Posted by Bird Dog in The Culture, "Culture," Pop Culture and Recreation at 14:50 | Comments (11) | Trackbacks (0)
“…go figure out who is trying to kill you and who is actually trying to save your foolish ass.”
The Anchoress, to Rosie O'Donnell
The same old tired politics of greed, envy, resentment, and whining emerge once again from multi-millionaire, private-jet-addicted Mrs. Clinton. Does she have a single middle-class friend? Or a single real friend? I doubt it.
Well, she knows first-hand that the distribution of riches and power aren't "fair." She got them purely by exploiting - and putting up with - a hideous marriage. However, she does not realize that most people seek neither riches nor power, but seek just freedom from government burden and government interference to build their own lives according to their own lights. She must imagine that everybody is like her: hungry, greedy, angry, empty, and unfulfilled. It's a psychodrama.
It has always been darkly amusing to me that the most redistributionist of our politicians are always the greediest and the most worshipping of personal wealth: see Edwards, Kerry, Kennedy, Soros, Clinton, Reid, Pelosi, etc etc. There is a level at which taxes no longer effect your daily life, and are just another minor expense.
No doubt her advisors told her that this could be a winning theme, plus a distraction from her Iraq vote.
Although this theme stands in opposition to the hearty and healthy red-blooded American themes of opportunity, risk, adventure, and the freedom to chose your own path through life, pursuing whatever heart and conscience decide - and living with the consequences - I guess her pollsters have concluded that there are voters out there who are mad that somebody else has more toys than they do. This is a truly infantile, negative, and mean-spirited appeal to the lowest and least admirable aspects of human nature.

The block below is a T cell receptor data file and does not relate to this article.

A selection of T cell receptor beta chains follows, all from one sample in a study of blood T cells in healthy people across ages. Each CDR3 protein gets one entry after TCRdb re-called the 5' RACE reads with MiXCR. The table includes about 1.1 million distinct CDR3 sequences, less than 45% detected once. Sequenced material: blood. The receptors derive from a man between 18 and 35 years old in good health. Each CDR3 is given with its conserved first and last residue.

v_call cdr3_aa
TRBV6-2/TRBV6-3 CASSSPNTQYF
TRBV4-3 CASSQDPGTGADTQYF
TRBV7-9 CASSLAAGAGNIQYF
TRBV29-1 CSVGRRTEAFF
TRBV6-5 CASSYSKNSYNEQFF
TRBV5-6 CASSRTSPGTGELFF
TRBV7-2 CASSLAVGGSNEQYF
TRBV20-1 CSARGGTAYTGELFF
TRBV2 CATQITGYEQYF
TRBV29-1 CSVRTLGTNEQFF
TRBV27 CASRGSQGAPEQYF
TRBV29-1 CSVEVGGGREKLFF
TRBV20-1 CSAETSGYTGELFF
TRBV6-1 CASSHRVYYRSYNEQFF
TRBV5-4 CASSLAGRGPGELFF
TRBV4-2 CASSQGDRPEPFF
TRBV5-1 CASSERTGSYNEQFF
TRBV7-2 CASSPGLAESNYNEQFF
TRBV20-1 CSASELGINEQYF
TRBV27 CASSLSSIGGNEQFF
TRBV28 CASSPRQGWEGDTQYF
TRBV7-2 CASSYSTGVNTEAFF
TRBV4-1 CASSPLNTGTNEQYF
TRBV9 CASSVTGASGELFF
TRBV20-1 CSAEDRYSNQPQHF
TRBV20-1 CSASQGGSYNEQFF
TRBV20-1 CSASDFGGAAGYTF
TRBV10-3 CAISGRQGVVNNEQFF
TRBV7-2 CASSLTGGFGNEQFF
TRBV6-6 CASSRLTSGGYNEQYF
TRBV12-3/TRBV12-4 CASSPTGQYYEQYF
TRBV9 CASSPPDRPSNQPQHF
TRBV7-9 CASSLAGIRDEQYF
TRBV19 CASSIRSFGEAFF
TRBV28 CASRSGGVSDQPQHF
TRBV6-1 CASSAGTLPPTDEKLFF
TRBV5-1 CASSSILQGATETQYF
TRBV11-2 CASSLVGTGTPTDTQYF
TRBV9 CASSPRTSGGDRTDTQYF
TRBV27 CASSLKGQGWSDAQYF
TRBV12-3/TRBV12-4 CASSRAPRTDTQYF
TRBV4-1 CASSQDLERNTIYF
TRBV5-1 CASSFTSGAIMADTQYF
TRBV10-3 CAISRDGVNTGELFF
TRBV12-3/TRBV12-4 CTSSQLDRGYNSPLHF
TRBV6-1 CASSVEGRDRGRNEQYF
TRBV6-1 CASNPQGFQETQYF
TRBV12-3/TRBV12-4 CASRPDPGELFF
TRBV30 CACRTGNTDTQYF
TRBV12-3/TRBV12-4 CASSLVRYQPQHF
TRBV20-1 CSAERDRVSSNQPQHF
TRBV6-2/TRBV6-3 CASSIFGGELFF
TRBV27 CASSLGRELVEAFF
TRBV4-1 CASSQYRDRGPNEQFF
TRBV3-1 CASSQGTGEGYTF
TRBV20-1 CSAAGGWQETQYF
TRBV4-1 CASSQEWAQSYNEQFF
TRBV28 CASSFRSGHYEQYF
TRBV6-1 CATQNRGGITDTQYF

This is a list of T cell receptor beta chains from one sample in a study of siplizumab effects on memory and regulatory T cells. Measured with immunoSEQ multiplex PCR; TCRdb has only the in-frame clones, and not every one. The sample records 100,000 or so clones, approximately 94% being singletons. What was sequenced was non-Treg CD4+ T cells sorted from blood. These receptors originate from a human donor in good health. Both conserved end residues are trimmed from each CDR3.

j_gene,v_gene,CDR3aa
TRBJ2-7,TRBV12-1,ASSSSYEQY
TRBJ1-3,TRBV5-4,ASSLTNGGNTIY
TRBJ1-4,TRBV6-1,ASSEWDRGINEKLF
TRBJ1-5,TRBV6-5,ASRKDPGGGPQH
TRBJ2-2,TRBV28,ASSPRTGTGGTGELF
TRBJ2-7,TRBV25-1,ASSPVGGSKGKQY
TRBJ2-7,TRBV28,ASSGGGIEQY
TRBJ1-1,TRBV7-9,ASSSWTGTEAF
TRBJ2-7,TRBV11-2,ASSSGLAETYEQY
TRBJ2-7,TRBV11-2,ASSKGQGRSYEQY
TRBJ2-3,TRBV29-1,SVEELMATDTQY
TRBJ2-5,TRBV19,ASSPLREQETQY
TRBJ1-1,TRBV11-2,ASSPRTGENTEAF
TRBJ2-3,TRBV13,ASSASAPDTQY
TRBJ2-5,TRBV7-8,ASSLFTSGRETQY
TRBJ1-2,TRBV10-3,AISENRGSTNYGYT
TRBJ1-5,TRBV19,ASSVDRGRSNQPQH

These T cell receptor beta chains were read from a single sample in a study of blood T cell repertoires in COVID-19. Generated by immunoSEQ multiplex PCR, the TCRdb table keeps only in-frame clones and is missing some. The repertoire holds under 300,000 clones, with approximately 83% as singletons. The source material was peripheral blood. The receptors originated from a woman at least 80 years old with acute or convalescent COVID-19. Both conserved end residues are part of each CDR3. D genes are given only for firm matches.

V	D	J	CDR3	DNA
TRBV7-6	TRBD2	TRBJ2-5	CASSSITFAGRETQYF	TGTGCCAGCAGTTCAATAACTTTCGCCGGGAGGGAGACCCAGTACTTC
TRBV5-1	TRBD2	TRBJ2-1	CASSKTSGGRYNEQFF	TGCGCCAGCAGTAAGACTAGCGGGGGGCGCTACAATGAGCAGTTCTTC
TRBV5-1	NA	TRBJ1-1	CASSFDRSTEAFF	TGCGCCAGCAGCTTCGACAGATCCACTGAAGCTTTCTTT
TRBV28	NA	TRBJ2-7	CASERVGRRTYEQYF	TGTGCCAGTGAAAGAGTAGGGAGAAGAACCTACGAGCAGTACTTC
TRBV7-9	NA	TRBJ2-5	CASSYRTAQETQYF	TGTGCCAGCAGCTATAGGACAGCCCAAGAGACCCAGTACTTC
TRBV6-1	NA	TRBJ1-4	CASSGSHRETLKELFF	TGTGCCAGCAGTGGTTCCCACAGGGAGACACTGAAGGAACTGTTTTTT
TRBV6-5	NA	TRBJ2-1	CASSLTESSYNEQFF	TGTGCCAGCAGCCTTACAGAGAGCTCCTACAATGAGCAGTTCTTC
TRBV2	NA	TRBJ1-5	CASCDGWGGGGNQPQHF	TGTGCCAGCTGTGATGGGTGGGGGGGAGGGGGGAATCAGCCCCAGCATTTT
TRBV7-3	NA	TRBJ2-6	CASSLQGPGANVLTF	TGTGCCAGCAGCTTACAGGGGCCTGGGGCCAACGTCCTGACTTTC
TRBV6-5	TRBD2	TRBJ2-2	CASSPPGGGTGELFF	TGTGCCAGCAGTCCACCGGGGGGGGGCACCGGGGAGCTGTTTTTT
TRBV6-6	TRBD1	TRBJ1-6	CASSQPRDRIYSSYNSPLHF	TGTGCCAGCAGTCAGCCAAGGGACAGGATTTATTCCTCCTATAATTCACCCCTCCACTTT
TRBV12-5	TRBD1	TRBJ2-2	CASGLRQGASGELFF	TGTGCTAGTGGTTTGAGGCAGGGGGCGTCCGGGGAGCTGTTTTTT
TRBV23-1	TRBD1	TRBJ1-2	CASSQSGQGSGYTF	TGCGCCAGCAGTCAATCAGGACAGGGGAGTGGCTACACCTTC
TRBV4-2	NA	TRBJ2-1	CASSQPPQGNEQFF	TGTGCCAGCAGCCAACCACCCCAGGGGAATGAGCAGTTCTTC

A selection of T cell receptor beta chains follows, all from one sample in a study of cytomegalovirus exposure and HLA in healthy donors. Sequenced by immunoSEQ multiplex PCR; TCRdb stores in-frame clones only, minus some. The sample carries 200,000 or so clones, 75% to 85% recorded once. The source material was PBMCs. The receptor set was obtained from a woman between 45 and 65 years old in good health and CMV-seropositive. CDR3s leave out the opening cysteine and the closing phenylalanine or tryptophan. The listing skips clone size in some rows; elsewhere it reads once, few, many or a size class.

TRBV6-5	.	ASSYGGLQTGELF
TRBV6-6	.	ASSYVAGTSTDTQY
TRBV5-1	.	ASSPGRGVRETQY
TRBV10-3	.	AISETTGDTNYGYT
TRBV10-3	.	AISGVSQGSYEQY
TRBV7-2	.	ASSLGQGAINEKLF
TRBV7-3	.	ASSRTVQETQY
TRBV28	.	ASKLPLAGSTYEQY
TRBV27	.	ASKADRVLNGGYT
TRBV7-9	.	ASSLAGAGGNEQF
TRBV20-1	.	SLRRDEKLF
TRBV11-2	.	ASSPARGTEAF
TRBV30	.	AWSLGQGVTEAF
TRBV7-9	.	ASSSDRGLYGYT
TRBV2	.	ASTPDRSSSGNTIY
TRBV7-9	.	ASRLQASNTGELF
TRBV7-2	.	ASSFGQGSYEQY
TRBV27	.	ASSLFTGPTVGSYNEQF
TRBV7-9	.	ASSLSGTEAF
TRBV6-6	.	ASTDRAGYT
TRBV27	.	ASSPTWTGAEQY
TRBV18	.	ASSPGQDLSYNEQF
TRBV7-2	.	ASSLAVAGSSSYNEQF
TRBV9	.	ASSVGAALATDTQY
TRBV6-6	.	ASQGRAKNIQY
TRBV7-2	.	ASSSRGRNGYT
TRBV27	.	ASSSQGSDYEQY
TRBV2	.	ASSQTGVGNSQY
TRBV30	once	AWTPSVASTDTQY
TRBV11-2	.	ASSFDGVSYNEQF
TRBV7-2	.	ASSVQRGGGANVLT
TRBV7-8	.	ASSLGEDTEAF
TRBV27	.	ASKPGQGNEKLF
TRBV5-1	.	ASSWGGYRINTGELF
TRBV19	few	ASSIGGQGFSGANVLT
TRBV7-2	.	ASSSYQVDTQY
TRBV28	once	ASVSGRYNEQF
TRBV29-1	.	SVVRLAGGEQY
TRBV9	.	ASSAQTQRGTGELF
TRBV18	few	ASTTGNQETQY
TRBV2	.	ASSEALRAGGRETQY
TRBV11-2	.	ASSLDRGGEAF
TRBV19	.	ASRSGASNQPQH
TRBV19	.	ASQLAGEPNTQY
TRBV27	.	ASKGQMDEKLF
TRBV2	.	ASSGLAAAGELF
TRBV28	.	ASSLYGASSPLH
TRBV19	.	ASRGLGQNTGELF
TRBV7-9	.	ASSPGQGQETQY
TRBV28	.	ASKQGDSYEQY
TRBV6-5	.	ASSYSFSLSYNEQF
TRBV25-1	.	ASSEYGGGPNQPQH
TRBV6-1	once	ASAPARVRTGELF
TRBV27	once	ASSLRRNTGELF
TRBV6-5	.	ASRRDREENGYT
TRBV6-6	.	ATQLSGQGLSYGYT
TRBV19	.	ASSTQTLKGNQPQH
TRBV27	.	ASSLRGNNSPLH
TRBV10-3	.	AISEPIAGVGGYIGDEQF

Editor's note: Blue Crab calls it a fresh new exciting idea for America - socialism.
Can personality change? Well, it depends on how you define "personality" and on how you define "change."
Certainly manner of behavior and attitudes can change over time as people adapt and "grow," but the deep foundations of personality are genetically hard-wired (we term that "temperament"), along with the first few layers above that (which we often think of using concepts like "character structure" or "constellations of unconscious assumptions/fantasies about people, one's self, and the world"), are highly resistant to alteration - which is where psychoanalysis comes in.
That question was asked in the context of two movies at PsyBlog, who took the trouble to review the best of the psychology blogs: Part 1 and Part 2. (h/t, Neurophilosophy.) I am going to check them all out.
I am not aware of any dedicated psychoanalytic blogs. There should be at least one, but analysts tend not to be compulsive talkers and, when they write, it is always too long-winded and jargon-packed for the average ADD reader. The shrinks on our blogroll are more politically-driven than focused on the art and science of the analytic therapies.